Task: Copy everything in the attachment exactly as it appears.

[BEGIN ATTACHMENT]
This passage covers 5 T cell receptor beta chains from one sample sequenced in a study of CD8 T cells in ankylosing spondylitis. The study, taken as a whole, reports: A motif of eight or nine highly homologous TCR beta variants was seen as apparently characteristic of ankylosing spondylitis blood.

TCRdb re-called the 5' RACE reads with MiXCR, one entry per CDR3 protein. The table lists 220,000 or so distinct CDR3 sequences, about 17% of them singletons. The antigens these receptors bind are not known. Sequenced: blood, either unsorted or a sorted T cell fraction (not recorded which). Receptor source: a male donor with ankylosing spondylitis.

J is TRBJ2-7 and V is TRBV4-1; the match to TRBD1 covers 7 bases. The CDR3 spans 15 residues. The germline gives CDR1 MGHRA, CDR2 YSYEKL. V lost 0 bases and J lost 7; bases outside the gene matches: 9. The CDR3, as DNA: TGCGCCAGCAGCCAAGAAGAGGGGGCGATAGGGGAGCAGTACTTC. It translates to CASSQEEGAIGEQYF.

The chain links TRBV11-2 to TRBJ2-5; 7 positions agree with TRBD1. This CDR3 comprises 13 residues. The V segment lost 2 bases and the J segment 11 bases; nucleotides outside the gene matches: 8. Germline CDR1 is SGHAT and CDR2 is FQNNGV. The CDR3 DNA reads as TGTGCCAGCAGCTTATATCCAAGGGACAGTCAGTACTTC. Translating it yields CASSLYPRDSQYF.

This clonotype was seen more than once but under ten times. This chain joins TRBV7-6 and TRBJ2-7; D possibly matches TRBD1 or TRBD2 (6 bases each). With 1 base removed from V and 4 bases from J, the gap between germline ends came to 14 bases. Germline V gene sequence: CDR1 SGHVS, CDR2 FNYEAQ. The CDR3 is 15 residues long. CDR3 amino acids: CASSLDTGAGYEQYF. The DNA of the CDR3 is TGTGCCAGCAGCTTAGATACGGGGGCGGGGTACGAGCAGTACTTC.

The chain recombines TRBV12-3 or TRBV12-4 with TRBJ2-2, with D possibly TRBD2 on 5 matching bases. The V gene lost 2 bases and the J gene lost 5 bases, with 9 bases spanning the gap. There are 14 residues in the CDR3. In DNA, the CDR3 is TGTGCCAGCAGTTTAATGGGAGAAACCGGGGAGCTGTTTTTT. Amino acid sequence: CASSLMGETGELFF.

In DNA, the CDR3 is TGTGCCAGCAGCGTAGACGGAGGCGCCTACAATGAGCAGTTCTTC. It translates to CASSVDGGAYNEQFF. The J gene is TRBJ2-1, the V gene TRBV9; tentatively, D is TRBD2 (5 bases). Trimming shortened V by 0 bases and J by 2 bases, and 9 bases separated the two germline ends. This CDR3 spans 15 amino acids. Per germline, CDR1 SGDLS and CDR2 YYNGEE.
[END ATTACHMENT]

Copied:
This passage covers 5 T cell receptor beta chains from one sample sequenced in a study of CD8 T cells in ankylosing spondylitis. The study, taken as a whole, reports: A motif of eight or nine highly homologous TCR beta variants was seen as apparently characteristic of ankylosing spondylitis blood.

TCRdb re-called the 5' RACE reads with MiXCR, one entry per CDR3 protein. The table lists 220,000 or so distinct CDR3 sequences, about 17% of them singletons. The antigens these receptors bind are not known. Sequenced: blood, either unsorted or a sorted T cell fraction (not recorded which). Receptor source: a male donor with ankylosing spondylitis.

J is TRBJ2-7 and V is TRBV4-1; the match to TRBD1 covers 7 bases. The CDR3 spans 15 residues. The germline gives CDR1 MGHRA, CDR2 YSYEKL. V lost 0 bases and J lost 7; bases outside the gene matches: 9. The CDR3, as DNA: TGCGCCAGCAGCCAAGAAGAGGGGGCGATAGGGGAGCAGTACTTC. It translates to CASSQEEGAIGEQYF.

The chain links TRBV11-2 to TRBJ2-5; 7 positions agree with TRBD1. This CDR3 comprises 13 residues. The V segment lost 2 bases and the J segment 11 bases; nucleotides outside the gene matches: 8. Germline CDR1 is SGHAT and CDR2 is FQNNGV. The CDR3 DNA reads as TGTGCCAGCAGCTTATATCCAAGGGACAGTCAGTACTTC. Translating it yields CASSLYPRDSQYF.

This clonotype was seen more than once but under ten times. This chain joins TRBV7-6 and TRBJ2-7; D possibly matches TRBD1 or TRBD2 (6 bases each). With 1 base removed from V and 4 bases from J, the gap between germline ends came to 14 bases. Germline V gene sequence: CDR1 SGHVS, CDR2 FNYEAQ. The CDR3 is 15 residues long. CDR3 amino acids: CASSLDTGAGYEQYF. The DNA of the CDR3 is TGTGCCAGCAGCTTAGATACGGGGGCGGGGTACGAGCAGTACTTC.

The chain recombines TRBV12-3 or TRBV12-4 with TRBJ2-2, with D possibly TRBD2 on 5 matching bases. The V gene lost 2 bases and the J gene lost 5 bases, with 9 bases spanning the gap. There are 14 residues in the CDR3. In DNA, the CDR3 is TGTGCCAGCAGTTTAATGGGAGAAACCGGGGAGCTGTTTTTT. Amino acid sequence: CASSLMGETGELFF.

In DNA, the CDR3 is TGTGCCAGCAGCGTAGACGGAGGCGCCTACAATGAGCAGTTCTTC. It translates to CASSVDGGAYNEQFF. The J gene is TRBJ2-1, the V gene TRBV9; tentatively, D is TRBD2 (5 bases). Trimming shortened V by 0 bases and J by 2 bases, and 9 bases separated the two germline ends. This CDR3 spans 15 amino acids. Per germline, CDR1 SGDLS and CDR2 YYNGEE.